Also, the integrator needs a fair amount of samples to reach the region the posterior distribution is concentrated at.
And of course, speed of the integrator depends on computing power of the CPU the algorithm is able to use.
All those timing related effects are addressed by arithmetically increasing trial durations with configurable coefficients (currently 10.2 seconds for the first trial, each subsequent trial being 0.2 second longer).
Rounding errors and underflows¶
In order to avoid them, the current implementation tracks natural logarithm (instead of the original quantity) for any quantity which is never negative. Logarithm of zero is minus infinity (not supported by Python), so special value “None” is used instead. Specific functions for frequent operations (such as “logarithm of sum of exponentials”) are defined to handle None correctly.
Current implementation uses two fitting functions. In general, their estimates for critical rate differ, which adds a simple source of systematic error, on top of randomness error reported by integrator. Otherwise the reported stdev of critical rate estimate is unrealistically low.
Both functions are not only increasing, but convex (meaning the rate of increase is also increasing).
As primitive function to any positive function is an increasing function, and primitive function to any increasing function is convex function; both fitting functions were constructed as double primitive function to a positive function (even though the intermediate increasing function is easier to describe).
As not any function is integrable, some more realistic functions (especially with respect to behavior at very small offered loads) are not easily available.
Both fitting functions have a “central point” and a “spread”, varied by simply shifting and scaling (in x-axis, the offered load direction) the function to be doubly integrated. Scaling in y-axis (the loss rate direction) is fixed by the requirement of transfer rate staying nearly constant in very high offered loads.
In both fitting functions (as they are a double primitive function to a symmetric function), the “central point” turns out to be equal to the aforementioned limiting transfer rate, so the fitting function parameter is named “mrr”, the same quantity our Maximum Receive Rate tests are designed to measure.
Both fitting functions return logarithm of loss rate, to avoid rounding errors and underflows. Parameters and offered load are not given as logarithms, as they are not expected to be extreme, and the formulas are simpler that way.
Both fitting functions have several mathematically equivalent formulas, each can lead to an overflow or underflow in different places. Overflows can be eliminated by using different exact formulas for different argument ranges. Underflows can be avoided by using approximate formulas in affected argument ranges, such ranges have their own formulas to compute. At the end, both fitting function implementations contain multiple “if” branches, discontinuities are a possibility at range boundaries.
Offered load for next trial measurement is the average of critical rate estimate. During each measurement, two estimates are computed, even though only one (in alternating order) is used for next offered load.
The original function (before applying logarithm) is primitive function to logistic function. The name “stretch” is used for related function in context of neural networks with sigmoid activation function.
The numeric integrator expects all the parameters to be distributed (independently and) uniformly on an interval (-1, 1).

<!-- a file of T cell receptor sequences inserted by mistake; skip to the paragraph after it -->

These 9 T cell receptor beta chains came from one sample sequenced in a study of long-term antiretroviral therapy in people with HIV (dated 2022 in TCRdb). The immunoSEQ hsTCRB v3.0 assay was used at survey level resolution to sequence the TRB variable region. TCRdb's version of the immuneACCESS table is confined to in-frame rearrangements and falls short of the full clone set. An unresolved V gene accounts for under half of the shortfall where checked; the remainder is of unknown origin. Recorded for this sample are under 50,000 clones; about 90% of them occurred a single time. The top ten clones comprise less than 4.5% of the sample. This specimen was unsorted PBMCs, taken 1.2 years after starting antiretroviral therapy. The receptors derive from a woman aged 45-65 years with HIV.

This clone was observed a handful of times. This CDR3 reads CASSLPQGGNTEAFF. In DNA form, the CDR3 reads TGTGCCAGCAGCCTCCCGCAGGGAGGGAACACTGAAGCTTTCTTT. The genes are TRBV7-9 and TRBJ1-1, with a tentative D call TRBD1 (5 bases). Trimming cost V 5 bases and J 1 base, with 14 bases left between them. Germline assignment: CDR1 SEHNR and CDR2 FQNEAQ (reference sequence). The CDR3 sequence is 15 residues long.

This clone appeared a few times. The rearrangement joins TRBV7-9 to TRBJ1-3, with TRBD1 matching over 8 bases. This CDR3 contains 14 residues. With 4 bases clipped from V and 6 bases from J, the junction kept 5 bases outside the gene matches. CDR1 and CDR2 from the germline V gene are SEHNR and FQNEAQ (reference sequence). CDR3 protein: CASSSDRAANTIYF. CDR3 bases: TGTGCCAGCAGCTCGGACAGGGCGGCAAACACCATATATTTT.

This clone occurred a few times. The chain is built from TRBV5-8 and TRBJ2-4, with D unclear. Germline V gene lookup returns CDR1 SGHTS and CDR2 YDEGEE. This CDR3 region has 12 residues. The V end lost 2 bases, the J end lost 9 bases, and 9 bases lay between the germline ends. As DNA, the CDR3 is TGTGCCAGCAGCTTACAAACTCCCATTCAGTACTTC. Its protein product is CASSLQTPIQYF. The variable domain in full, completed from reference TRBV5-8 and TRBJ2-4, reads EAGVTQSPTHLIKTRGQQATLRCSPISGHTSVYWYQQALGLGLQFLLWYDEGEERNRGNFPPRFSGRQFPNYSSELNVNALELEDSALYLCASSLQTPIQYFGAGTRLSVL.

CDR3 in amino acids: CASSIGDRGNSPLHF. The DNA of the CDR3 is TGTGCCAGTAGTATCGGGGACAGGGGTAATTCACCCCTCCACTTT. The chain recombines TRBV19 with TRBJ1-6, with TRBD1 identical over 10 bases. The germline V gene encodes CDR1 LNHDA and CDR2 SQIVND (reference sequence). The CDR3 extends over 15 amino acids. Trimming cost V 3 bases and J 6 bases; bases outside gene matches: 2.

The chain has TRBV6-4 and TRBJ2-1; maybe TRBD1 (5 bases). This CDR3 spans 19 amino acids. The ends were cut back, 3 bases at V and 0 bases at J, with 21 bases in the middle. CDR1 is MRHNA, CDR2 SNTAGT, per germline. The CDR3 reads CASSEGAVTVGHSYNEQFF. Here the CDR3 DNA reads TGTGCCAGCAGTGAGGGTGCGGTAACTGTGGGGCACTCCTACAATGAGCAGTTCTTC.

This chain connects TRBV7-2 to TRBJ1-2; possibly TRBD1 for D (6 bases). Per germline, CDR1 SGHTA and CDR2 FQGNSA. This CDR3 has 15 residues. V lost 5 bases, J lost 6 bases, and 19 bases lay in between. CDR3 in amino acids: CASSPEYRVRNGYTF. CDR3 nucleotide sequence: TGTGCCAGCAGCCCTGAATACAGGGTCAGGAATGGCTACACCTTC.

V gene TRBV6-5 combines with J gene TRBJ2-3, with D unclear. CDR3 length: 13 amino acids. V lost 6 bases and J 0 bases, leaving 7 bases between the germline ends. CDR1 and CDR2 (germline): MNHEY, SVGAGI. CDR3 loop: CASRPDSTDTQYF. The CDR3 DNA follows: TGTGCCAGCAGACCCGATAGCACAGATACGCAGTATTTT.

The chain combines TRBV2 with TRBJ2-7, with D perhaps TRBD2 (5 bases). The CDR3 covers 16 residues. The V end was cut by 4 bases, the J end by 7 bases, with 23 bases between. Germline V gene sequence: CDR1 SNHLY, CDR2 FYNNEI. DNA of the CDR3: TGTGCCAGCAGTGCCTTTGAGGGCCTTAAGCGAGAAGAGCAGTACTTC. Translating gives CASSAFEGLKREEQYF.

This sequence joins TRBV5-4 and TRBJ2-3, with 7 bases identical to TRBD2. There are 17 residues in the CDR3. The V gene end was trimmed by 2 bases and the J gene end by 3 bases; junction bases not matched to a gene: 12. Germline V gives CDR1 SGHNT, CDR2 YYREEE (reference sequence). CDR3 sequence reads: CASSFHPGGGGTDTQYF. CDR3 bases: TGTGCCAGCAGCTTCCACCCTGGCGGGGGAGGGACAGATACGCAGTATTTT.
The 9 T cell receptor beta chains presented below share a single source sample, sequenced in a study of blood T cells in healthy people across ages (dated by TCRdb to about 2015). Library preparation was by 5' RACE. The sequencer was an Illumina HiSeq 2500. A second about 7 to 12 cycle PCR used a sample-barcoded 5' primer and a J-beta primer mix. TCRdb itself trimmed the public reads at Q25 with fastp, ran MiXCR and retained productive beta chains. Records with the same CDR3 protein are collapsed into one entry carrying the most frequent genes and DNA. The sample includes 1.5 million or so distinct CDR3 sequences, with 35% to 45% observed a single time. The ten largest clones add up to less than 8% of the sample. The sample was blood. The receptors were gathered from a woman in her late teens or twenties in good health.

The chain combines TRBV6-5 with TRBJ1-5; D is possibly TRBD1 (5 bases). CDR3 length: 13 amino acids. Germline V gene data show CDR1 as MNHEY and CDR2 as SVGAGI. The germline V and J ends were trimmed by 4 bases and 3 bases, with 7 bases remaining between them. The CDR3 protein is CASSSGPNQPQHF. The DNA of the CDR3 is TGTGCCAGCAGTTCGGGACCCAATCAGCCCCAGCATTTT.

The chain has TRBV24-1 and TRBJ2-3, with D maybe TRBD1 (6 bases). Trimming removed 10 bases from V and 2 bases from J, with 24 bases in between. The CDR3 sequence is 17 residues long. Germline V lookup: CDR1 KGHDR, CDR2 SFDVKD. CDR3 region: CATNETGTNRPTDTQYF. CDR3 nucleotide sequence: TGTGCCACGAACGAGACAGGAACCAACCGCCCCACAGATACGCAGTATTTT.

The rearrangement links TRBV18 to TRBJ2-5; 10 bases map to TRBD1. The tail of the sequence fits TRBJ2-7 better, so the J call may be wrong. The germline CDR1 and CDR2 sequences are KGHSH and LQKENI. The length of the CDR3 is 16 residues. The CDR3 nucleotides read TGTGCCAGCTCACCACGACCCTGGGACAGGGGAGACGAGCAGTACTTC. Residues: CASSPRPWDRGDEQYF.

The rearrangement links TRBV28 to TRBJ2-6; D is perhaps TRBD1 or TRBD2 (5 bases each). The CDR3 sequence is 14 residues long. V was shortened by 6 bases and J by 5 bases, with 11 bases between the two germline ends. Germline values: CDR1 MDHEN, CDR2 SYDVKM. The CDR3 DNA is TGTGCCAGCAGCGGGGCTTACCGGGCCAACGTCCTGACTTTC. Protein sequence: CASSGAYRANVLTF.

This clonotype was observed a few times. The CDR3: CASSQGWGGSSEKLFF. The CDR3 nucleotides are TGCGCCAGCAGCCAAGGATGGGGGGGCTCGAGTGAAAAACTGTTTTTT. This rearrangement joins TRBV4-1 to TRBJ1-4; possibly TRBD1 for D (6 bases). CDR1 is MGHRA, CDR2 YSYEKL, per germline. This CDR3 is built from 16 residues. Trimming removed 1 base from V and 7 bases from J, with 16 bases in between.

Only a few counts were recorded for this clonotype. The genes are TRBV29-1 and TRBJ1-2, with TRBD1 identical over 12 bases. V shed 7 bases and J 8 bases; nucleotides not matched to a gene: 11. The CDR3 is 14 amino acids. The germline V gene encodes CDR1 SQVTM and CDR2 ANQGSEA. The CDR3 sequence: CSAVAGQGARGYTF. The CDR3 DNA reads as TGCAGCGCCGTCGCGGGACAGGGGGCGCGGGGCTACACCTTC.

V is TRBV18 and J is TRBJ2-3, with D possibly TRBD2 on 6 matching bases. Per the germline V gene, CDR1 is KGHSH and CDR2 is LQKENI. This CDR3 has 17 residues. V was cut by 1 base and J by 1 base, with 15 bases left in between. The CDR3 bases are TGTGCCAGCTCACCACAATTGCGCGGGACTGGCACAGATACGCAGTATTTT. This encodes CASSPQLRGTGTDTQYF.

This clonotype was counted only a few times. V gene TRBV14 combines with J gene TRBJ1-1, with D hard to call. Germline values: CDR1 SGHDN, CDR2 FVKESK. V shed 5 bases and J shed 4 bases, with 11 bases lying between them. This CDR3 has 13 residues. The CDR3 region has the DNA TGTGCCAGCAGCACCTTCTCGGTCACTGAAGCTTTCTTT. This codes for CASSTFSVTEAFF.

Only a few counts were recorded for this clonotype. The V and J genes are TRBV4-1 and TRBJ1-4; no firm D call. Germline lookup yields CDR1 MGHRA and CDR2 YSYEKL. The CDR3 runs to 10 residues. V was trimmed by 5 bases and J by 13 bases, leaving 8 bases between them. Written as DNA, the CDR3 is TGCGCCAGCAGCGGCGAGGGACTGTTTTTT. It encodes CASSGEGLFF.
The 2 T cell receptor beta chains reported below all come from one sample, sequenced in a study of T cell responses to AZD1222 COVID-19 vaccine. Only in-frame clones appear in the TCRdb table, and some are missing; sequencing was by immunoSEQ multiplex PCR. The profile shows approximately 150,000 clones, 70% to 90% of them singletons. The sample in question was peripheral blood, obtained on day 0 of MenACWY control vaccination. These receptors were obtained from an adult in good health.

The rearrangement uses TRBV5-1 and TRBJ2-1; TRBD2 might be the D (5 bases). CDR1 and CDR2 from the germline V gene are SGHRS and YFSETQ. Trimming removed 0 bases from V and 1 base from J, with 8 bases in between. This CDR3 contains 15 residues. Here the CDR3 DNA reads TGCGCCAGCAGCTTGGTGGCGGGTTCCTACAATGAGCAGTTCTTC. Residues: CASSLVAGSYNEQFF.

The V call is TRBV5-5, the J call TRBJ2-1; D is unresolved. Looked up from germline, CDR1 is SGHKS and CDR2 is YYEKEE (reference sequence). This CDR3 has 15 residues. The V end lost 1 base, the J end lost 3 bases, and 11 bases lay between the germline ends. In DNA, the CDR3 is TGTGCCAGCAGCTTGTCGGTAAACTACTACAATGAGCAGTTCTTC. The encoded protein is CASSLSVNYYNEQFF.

As both “mrr” and “spread” parameters are positive and not not dimensionless, a transformation is needed. Dimentionality is inherited from max_rate value.
The “mrr” parameter follows a Lomax distribution with alpha equal to one, but shifted so that mrr is always greater than 1 packet per second.
The “stretch” parameter is generated simply as the “mrr” value raised to a random power between zero and one; thus it follows a reciprocal distribution.
After few measurements, the posterior distribution of fitting function arguments gets quite concentrated into a small area. The integrator is using Monte Carlo with importance sampling where the biased distribution is bivariate Gaussian distribution, with deliberately larger variance. If the generated sample falls outside (-1, 1) interval, another sample is generated.
The center and the variance for the biased distribution has three sources. First is a prior information. After enough samples are generated, the biased distribution is constructed from a mixture of two sources. Top 12 most weight samples, and all samples (the mix ratio is computed from the relative weights of the two populations). When integration (run along a particular measurement) is finished, the mixture bias distribution is used as the prior information for the next integration.
This combination showed the best behavior, as the integrator usually follows two phases. First phase (where the top 12 samples are dominating) is mainly important for locating the new area the posterior distribution is concentrated at. The second phase (dominated by whole sample population) is actually relevant for the critical rate estimation.
Current implementation does not constrict the critical rate (as computed for every sample) to the min_rate, max_rate interval.
Earlier implementations were targeting loss rate (as opposed to loss ratio). The chosen fitting functions do allow arbitrarily low loss ratios, but may suffer from rounding errors in corresponding parameter regions. Internal loss rate target is computed from given loss ratio using the current trial offered load, which increases search instability, especially if measurements with surprisingly high loss count appear.
As high loss count measurements add many bits of information, they need a large amount of small loss count measurements to balance them, making the algorithm converge quite slowly.
Some systems evidently do not follow the assumption of repeated measurements having the same average loss rate (when offered load is the same). The idea of estimating the trend is not implemented at all, as the observed trends have varied characteristics.
Probably, using a more realistic fitting functions will give better estimates than trend analysis.
The following pictures show the upper and lower bound (one sigma) on estimated critical rate, as computed by PLRsearch, after each trial measurement within the 30 minute duration of a test run.
Both graphs are focusing on later estimates. Estimates computed from few initial measurements are wildly off the y-axis range shown.
This test case shows quite narrow critical region. Both fitting functions give similar estimates, the graph shows the randomness of measurements, and a trend. Both fitting functions seem to be somewhat overestimating the critical rate. The final estimated interval is too narrow, a longer run would report estimates somewhat bellow the current lower bound.
This test case shows quite broad critical region. Fitting functions give fairly differing estimates. One overestimates, the other underestimates. The graph mostly shows later measurements slowly bringing the estimates towards each other. The final estimated interval is too broad, a longer run would return a smaller interval within the current one.